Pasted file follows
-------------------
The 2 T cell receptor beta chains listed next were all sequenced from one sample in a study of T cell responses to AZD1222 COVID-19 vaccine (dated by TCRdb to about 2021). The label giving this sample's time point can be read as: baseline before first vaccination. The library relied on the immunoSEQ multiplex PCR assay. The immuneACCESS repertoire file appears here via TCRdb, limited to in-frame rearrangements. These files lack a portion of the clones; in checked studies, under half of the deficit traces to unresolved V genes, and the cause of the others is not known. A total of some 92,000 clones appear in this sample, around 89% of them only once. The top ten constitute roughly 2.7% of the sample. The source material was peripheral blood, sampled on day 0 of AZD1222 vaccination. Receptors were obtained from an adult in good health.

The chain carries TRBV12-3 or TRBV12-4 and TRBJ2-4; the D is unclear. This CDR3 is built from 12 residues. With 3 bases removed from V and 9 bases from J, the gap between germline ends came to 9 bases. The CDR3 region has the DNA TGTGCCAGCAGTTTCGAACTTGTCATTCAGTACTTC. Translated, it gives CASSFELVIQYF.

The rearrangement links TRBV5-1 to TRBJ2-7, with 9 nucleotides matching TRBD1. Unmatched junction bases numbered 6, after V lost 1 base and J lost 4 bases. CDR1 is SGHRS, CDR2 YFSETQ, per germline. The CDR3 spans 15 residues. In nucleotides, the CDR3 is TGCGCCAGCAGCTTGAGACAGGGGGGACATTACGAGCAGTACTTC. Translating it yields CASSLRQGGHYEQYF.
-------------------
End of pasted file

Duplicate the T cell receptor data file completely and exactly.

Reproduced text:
The 2 T cell receptor beta chains listed next were all sequenced from one sample in a study of T cell responses to AZD1222 COVID-19 vaccine (dated by TCRdb to about 2021). The label giving this sample's time point can be read as: baseline before first vaccination. The library relied on the immunoSEQ multiplex PCR assay. The immuneACCESS repertoire file appears here via TCRdb, limited to in-frame rearrangements. These files lack a portion of the clones; in checked studies, under half of the deficit traces to unresolved V genes, and the cause of the others is not known. A total of some 92,000 clones appear in this sample, around 89% of them only once. The top ten constitute roughly 2.7% of the sample. The source material was peripheral blood, sampled on day 0 of AZD1222 vaccination. Receptors were obtained from an adult in good health.

The chain carries TRBV12-3 or TRBV12-4 and TRBJ2-4; the D is unclear. This CDR3 is built from 12 residues. With 3 bases removed from V and 9 bases from J, the gap between germline ends came to 9 bases. The CDR3 region has the DNA TGTGCCAGCAGTTTCGAACTTGTCATTCAGTACTTC. Translated, it gives CASSFELVIQYF.

The rearrangement links TRBV5-1 to TRBJ2-7, with 9 nucleotides matching TRBD1. Unmatched junction bases numbered 6, after V lost 1 base and J lost 4 bases. CDR1 is SGHRS, CDR2 YFSETQ, per germline. The CDR3 spans 15 residues. In nucleotides, the CDR3 is TGCGCCAGCAGCTTGAGACAGGGGGGACATTACGAGCAGTACTTC. Translating it yields CASSLRQGGHYEQYF.